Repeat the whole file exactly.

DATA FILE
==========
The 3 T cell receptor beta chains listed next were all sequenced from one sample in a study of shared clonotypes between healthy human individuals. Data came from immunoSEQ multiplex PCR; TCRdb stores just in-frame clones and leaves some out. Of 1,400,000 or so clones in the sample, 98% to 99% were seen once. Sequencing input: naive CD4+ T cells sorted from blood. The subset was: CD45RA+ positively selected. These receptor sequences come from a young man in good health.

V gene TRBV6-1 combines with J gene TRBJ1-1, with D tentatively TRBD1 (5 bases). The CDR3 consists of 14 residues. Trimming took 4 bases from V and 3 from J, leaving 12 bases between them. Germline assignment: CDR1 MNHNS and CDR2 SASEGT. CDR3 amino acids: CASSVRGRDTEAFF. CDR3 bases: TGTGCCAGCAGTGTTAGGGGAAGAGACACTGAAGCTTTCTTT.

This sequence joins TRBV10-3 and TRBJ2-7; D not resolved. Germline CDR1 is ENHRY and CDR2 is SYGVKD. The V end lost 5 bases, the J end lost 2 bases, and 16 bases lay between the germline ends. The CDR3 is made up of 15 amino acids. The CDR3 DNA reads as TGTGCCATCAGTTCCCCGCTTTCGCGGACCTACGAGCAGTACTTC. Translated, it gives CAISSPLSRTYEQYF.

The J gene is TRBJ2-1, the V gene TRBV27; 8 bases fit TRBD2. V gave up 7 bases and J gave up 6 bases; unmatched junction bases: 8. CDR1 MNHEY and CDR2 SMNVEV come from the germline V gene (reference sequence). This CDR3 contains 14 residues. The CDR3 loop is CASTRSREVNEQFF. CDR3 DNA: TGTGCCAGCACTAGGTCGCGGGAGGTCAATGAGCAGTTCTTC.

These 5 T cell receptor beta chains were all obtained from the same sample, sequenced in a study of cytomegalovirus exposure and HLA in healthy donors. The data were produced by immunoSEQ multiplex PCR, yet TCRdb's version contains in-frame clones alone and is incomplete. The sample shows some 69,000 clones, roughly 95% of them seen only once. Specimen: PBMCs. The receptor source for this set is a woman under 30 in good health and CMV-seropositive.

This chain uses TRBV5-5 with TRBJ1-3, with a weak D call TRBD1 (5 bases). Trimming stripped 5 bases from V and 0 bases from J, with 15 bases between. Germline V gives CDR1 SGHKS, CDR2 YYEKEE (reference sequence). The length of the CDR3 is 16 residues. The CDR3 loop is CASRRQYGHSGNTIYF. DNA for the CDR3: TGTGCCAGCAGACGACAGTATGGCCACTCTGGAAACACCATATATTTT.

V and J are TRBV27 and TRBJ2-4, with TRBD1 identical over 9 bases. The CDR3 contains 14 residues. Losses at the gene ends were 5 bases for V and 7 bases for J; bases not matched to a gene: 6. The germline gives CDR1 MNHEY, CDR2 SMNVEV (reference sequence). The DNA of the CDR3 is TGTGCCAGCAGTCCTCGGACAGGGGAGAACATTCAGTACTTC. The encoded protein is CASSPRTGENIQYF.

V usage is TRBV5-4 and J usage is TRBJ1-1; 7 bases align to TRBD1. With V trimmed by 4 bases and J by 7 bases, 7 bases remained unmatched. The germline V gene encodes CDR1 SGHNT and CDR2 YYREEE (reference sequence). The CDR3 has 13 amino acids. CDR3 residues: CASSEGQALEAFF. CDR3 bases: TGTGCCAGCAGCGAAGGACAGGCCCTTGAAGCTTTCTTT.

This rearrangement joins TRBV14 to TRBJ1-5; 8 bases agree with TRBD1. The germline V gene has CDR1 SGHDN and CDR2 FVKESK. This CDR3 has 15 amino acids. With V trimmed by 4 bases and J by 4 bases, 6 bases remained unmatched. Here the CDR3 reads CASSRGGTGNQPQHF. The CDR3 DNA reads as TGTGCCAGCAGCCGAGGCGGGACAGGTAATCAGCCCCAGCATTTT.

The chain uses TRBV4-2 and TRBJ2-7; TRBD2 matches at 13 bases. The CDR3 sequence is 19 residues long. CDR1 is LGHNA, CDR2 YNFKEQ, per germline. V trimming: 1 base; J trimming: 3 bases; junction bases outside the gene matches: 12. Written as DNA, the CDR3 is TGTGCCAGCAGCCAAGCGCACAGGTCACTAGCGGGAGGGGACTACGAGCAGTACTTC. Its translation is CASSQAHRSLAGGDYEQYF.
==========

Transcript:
The 3 T cell receptor beta chains listed next were all sequenced from one sample in a study of shared clonotypes between healthy human individuals. Data came from immunoSEQ multiplex PCR; TCRdb stores just in-frame clones and leaves some out. Of 1,400,000 or so clones in the sample, 98% to 99% were seen once. Sequencing input: naive CD4+ T cells sorted from blood. The subset was: CD45RA+ positively selected. These receptor sequences come from a young man in good health.

V gene TRBV6-1 combines with J gene TRBJ1-1, with D tentatively TRBD1 (5 bases). The CDR3 consists of 14 residues. Trimming took 4 bases from V and 3 from J, leaving 12 bases between them. Germline assignment: CDR1 MNHNS and CDR2 SASEGT. CDR3 amino acids: CASSVRGRDTEAFF. CDR3 bases: TGTGCCAGCAGTGTTAGGGGAAGAGACACTGAAGCTTTCTTT.

This sequence joins TRBV10-3 and TRBJ2-7; D not resolved. Germline CDR1 is ENHRY and CDR2 is SYGVKD. The V end lost 5 bases, the J end lost 2 bases, and 16 bases lay between the germline ends. The CDR3 is made up of 15 amino acids. The CDR3 DNA reads as TGTGCCATCAGTTCCCCGCTTTCGCGGACCTACGAGCAGTACTTC. Translated, it gives CAISSPLSRTYEQYF.

The J gene is TRBJ2-1, the V gene TRBV27; 8 bases fit TRBD2. V gave up 7 bases and J gave up 6 bases; unmatched junction bases: 8. CDR1 MNHEY and CDR2 SMNVEV come from the germline V gene (reference sequence). This CDR3 contains 14 residues. The CDR3 loop is CASTRSREVNEQFF. CDR3 DNA: TGTGCCAGCACTAGGTCGCGGGAGGTCAATGAGCAGTTCTTC.

These 5 T cell receptor beta chains were all obtained from the same sample, sequenced in a study of cytomegalovirus exposure and HLA in healthy donors. The data were produced by immunoSEQ multiplex PCR, yet TCRdb's version contains in-frame clones alone and is incomplete. The sample shows some 69,000 clones, roughly 95% of them seen only once. Specimen: PBMCs. The receptor source for this set is a woman under 30 in good health and CMV-seropositive.

This chain uses TRBV5-5 with TRBJ1-3, with a weak D call TRBD1 (5 bases). Trimming stripped 5 bases from V and 0 bases from J, with 15 bases between. Germline V gives CDR1 SGHKS, CDR2 YYEKEE (reference sequence). The length of the CDR3 is 16 residues. The CDR3 loop is CASRRQYGHSGNTIYF. DNA for the CDR3: TGTGCCAGCAGACGACAGTATGGCCACTCTGGAAACACCATATATTTT.

V and J are TRBV27 and TRBJ2-4, with TRBD1 identical over 9 bases. The CDR3 contains 14 residues. Losses at the gene ends were 5 bases for V and 7 bases for J; bases not matched to a gene: 6. The germline gives CDR1 MNHEY, CDR2 SMNVEV (reference sequence). The DNA of the CDR3 is TGTGCCAGCAGTCCTCGGACAGGGGAGAACATTCAGTACTTC. The encoded protein is CASSPRTGENIQYF.

V usage is TRBV5-4 and J usage is TRBJ1-1; 7 bases align to TRBD1. With V trimmed by 4 bases and J by 7 bases, 7 bases remained unmatched. The germline V gene encodes CDR1 SGHNT and CDR2 YYREEE (reference sequence). The CDR3 has 13 amino acids. CDR3 residues: CASSEGQALEAFF. CDR3 bases: TGTGCCAGCAGCGAAGGACAGGCCCTTGAAGCTTTCTTT.

This rearrangement joins TRBV14 to TRBJ1-5; 8 bases agree with TRBD1. The germline V gene has CDR1 SGHDN and CDR2 FVKESK. This CDR3 has 15 amino acids. With V trimmed by 4 bases and J by 4 bases, 6 bases remained unmatched. Here the CDR3 reads CASSRGGTGNQPQHF. The CDR3 DNA reads as TGTGCCAGCAGCCGAGGCGGGACAGGTAATCAGCCCCAGCATTTT.

The chain uses TRBV4-2 and TRBJ2-7; TRBD2 matches at 13 bases. The CDR3 sequence is 19 residues long. CDR1 is LGHNA, CDR2 YNFKEQ, per germline. V trimming: 1 base; J trimming: 3 bases; junction bases outside the gene matches: 12. Written as DNA, the CDR3 is TGTGCCAGCAGCCAAGCGCACAGGTCACTAGCGGGAGGGGACTACGAGCAGTACTTC. Its translation is CASSQAHRSLAGGDYEQYF.